[NOT HOME ALONE] Return to the workplace may increase employee stress
While COVID-19 infections continue to increase around the US, most employees (72%) are working in-person in some capacity, 13% have a hybrid arrangement and the remainder are still working entirely remotely, according to a recent national survey conducted by The Associated Press-NORC Center for Public Affairs Research.
Among workers who worked entirely remotely at any point during the pandemic but have now returned to the workplace at least some of the time, 45% report that the amount of work they are getting done has improved since returning to work in-person. However, nearly as many (41%) say the amount of stress they experience has gotten worse.
When it comes to the sources of stress from working in-person, employees most commonly cite balancing work with other responsibilities and being exposed to COVID-19 as actual or anticipated causes of stress. Fewer consider their commute or in-person interactions with coworkers as significant sources of stress.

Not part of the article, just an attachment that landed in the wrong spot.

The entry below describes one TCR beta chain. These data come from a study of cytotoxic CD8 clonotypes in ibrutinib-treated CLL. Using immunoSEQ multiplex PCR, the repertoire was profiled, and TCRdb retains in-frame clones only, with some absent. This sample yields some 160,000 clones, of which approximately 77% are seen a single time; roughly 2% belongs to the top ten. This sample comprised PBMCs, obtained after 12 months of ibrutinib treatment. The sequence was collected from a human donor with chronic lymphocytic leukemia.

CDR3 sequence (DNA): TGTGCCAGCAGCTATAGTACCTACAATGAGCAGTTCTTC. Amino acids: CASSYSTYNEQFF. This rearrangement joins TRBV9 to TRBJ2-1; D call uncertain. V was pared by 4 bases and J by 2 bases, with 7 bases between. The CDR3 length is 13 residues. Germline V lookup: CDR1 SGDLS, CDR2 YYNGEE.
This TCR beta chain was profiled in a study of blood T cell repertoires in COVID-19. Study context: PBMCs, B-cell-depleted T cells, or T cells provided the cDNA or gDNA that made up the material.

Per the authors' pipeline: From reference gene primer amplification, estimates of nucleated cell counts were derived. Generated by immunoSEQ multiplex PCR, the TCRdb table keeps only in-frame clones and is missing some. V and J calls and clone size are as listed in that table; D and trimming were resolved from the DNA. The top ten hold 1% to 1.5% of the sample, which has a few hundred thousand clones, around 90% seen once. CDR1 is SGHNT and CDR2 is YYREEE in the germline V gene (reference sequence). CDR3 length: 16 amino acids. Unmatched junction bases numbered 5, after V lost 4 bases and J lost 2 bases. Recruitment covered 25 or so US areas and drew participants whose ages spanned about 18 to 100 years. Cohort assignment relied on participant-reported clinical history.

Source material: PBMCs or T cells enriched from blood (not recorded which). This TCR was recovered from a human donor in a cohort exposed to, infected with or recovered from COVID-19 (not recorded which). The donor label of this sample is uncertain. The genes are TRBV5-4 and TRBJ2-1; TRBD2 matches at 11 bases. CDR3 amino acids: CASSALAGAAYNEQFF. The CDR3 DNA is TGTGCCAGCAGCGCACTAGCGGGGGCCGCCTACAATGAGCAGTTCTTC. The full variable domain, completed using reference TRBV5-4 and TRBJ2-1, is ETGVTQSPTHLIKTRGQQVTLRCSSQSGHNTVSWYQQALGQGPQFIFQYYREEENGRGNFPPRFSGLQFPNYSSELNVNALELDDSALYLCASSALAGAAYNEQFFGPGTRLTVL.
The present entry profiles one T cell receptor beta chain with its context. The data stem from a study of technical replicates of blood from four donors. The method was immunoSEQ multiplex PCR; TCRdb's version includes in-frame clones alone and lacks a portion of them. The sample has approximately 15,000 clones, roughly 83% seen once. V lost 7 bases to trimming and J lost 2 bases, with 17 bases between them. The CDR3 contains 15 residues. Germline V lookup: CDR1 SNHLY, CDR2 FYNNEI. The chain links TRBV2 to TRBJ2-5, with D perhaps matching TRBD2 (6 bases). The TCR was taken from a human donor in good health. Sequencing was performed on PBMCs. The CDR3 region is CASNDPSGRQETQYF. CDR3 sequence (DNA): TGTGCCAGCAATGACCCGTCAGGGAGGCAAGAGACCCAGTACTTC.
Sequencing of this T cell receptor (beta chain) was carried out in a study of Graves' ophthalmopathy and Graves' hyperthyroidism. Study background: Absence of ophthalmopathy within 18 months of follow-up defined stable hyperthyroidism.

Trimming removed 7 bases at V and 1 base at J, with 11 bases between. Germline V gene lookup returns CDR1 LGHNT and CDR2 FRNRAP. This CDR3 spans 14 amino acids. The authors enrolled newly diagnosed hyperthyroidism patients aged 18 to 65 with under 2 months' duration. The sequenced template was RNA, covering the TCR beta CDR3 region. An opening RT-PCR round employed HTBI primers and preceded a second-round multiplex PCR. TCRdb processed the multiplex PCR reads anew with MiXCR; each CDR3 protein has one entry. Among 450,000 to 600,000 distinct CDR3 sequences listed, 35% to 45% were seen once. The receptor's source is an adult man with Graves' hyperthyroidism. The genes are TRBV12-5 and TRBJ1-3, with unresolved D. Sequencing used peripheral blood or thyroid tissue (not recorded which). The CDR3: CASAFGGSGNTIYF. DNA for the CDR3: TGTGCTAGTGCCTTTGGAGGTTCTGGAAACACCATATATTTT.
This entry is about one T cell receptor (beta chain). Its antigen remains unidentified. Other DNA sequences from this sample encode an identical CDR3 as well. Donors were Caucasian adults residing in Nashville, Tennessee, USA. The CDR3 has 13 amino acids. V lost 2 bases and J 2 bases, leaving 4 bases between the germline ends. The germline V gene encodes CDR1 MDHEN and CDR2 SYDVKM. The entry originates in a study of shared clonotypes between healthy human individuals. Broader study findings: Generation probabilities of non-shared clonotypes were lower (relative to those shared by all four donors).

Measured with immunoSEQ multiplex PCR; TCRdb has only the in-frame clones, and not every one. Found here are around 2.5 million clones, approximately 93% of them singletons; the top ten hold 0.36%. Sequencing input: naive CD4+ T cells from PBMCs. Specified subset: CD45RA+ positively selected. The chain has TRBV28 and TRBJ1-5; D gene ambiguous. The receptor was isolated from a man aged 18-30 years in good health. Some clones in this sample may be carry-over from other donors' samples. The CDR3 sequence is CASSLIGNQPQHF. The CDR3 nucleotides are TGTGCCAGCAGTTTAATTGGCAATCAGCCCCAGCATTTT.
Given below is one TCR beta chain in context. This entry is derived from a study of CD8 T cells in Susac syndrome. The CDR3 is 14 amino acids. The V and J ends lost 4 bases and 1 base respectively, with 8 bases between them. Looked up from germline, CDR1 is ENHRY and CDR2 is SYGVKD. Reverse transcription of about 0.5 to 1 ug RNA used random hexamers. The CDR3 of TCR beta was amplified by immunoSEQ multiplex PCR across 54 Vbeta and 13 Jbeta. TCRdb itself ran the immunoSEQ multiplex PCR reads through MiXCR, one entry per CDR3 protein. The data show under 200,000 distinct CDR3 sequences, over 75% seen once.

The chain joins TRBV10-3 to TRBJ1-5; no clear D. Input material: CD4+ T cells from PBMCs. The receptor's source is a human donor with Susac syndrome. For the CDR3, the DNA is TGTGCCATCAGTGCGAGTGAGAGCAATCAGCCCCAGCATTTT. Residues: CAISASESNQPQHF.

Fifty-five percent of employees currently working entirely remotely think their overall level of stress would increase if they return to work in-person. Specifically, the possibility of contracting COVID-19 and having to commute to the workplace are seen as possible stressors.
While the poll does not offer solutions, organizations might want to consider ways to alleviate these concerns, even if employees don’t express them.
To access all the results and the survey methodology, click here
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